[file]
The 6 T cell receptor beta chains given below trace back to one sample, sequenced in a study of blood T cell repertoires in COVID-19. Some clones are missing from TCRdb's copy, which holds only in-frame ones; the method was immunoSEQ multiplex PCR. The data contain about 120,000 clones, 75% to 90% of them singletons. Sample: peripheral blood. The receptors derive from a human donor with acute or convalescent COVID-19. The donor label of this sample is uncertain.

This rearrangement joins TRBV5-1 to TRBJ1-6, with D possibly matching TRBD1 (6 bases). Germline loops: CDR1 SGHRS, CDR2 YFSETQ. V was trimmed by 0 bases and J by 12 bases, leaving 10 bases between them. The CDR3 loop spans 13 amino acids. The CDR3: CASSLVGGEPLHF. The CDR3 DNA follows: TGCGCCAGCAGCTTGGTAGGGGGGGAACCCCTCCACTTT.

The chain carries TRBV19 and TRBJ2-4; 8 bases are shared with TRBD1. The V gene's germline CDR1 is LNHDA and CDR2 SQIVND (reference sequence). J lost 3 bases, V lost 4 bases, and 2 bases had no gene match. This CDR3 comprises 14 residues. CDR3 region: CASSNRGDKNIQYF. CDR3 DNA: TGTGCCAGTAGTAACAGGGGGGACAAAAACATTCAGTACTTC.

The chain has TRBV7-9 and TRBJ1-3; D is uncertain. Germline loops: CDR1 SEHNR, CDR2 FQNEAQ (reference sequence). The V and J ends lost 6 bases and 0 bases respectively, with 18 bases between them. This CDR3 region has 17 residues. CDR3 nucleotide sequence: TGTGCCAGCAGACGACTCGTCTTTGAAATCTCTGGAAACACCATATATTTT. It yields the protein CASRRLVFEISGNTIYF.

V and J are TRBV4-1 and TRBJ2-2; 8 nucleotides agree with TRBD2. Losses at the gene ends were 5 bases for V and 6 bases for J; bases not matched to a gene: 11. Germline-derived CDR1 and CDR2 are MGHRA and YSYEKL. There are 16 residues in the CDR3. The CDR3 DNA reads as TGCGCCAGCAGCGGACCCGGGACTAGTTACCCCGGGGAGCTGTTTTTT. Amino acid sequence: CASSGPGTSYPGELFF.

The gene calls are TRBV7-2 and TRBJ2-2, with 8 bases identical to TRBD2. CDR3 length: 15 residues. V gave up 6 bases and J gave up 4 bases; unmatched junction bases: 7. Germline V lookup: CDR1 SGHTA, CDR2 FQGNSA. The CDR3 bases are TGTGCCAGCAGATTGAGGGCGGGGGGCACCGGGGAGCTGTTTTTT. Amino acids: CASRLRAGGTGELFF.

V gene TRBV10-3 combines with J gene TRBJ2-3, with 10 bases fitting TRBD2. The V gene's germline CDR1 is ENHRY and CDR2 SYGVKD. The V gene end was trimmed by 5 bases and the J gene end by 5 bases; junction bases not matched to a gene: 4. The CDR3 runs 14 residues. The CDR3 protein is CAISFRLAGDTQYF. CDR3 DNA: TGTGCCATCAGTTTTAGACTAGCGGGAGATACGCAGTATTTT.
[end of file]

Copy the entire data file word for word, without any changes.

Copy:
The 6 T cell receptor beta chains given below trace back to one sample, sequenced in a study of blood T cell repertoires in COVID-19. Some clones are missing from TCRdb's copy, which holds only in-frame ones; the method was immunoSEQ multiplex PCR. The data contain about 120,000 clones, 75% to 90% of them singletons. Sample: peripheral blood. The receptors derive from a human donor with acute or convalescent COVID-19. The donor label of this sample is uncertain.

This rearrangement joins TRBV5-1 to TRBJ1-6, with D possibly matching TRBD1 (6 bases). Germline loops: CDR1 SGHRS, CDR2 YFSETQ. V was trimmed by 0 bases and J by 12 bases, leaving 10 bases between them. The CDR3 loop spans 13 amino acids. The CDR3: CASSLVGGEPLHF. The CDR3 DNA follows: TGCGCCAGCAGCTTGGTAGGGGGGGAACCCCTCCACTTT.

The chain carries TRBV19 and TRBJ2-4; 8 bases are shared with TRBD1. The V gene's germline CDR1 is LNHDA and CDR2 SQIVND (reference sequence). J lost 3 bases, V lost 4 bases, and 2 bases had no gene match. This CDR3 comprises 14 residues. CDR3 region: CASSNRGDKNIQYF. CDR3 DNA: TGTGCCAGTAGTAACAGGGGGGACAAAAACATTCAGTACTTC.

The chain has TRBV7-9 and TRBJ1-3; D is uncertain. Germline loops: CDR1 SEHNR, CDR2 FQNEAQ (reference sequence). The V and J ends lost 6 bases and 0 bases respectively, with 18 bases between them. This CDR3 region has 17 residues. CDR3 nucleotide sequence: TGTGCCAGCAGACGACTCGTCTTTGAAATCTCTGGAAACACCATATATTTT. It yields the protein CASRRLVFEISGNTIYF.

V and J are TRBV4-1 and TRBJ2-2; 8 nucleotides agree with TRBD2. Losses at the gene ends were 5 bases for V and 6 bases for J; bases not matched to a gene: 11. Germline-derived CDR1 and CDR2 are MGHRA and YSYEKL. There are 16 residues in the CDR3. The CDR3 DNA reads as TGCGCCAGCAGCGGACCCGGGACTAGTTACCCCGGGGAGCTGTTTTTT. Amino acid sequence: CASSGPGTSYPGELFF.

The gene calls are TRBV7-2 and TRBJ2-2, with 8 bases identical to TRBD2. CDR3 length: 15 residues. V gave up 6 bases and J gave up 4 bases; unmatched junction bases: 7. Germline V lookup: CDR1 SGHTA, CDR2 FQGNSA. The CDR3 bases are TGTGCCAGCAGATTGAGGGCGGGGGGCACCGGGGAGCTGTTTTTT. Amino acids: CASRLRAGGTGELFF.

V gene TRBV10-3 combines with J gene TRBJ2-3, with 10 bases fitting TRBD2. The V gene's germline CDR1 is ENHRY and CDR2 SYGVKD. The V gene end was trimmed by 5 bases and the J gene end by 5 bases; junction bases not matched to a gene: 4. The CDR3 runs 14 residues. The CDR3 protein is CAISFRLAGDTQYF. CDR3 DNA: TGTGCCATCAGTTTTAGACTAGCGGGAGATACGCAGTATTTT.